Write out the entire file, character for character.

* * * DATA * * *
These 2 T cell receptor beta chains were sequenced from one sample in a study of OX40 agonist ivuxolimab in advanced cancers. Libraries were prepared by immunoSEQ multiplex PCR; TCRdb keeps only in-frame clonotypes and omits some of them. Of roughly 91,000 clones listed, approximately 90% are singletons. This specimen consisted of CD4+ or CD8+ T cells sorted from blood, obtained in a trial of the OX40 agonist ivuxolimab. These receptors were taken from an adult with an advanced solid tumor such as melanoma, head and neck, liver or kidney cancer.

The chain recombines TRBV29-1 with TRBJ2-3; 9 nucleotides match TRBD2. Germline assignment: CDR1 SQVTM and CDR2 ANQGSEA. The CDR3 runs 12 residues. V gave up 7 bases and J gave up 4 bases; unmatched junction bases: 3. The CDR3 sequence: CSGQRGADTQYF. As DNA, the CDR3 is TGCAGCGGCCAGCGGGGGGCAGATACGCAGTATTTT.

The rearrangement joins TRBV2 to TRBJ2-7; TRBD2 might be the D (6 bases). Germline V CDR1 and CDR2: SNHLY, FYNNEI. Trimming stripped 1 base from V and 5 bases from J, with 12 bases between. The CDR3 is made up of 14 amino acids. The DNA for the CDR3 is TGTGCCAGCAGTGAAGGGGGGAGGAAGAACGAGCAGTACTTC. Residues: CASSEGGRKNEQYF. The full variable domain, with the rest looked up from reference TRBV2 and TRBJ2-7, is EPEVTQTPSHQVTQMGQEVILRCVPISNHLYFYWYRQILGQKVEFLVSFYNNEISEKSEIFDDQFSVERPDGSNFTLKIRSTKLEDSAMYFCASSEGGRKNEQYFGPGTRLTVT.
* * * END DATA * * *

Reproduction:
These 2 T cell receptor beta chains were sequenced from one sample in a study of OX40 agonist ivuxolimab in advanced cancers. Libraries were prepared by immunoSEQ multiplex PCR; TCRdb keeps only in-frame clonotypes and omits some of them. Of roughly 91,000 clones listed, approximately 90% are singletons. This specimen consisted of CD4+ or CD8+ T cells sorted from blood, obtained in a trial of the OX40 agonist ivuxolimab. These receptors were taken from an adult with an advanced solid tumor such as melanoma, head and neck, liver or kidney cancer.

The chain recombines TRBV29-1 with TRBJ2-3; 9 nucleotides match TRBD2. Germline assignment: CDR1 SQVTM and CDR2 ANQGSEA. The CDR3 runs 12 residues. V gave up 7 bases and J gave up 4 bases; unmatched junction bases: 3. The CDR3 sequence: CSGQRGADTQYF. As DNA, the CDR3 is TGCAGCGGCCAGCGGGGGGCAGATACGCAGTATTTT.

The rearrangement joins TRBV2 to TRBJ2-7; TRBD2 might be the D (6 bases). Germline V CDR1 and CDR2: SNHLY, FYNNEI. Trimming stripped 1 base from V and 5 bases from J, with 12 bases between. The CDR3 is made up of 14 amino acids. The DNA for the CDR3 is TGTGCCAGCAGTGAAGGGGGGAGGAAGAACGAGCAGTACTTC. Residues: CASSEGGRKNEQYF. The full variable domain, with the rest looked up from reference TRBV2 and TRBJ2-7, is EPEVTQTPSHQVTQMGQEVILRCVPISNHLYFYWYRQILGQKVEFLVSFYNNEISEKSEIFDDQFSVERPDGSNFTLKIRSTKLEDSAMYFCASSEGGRKNEQYFGPGTRLTVT.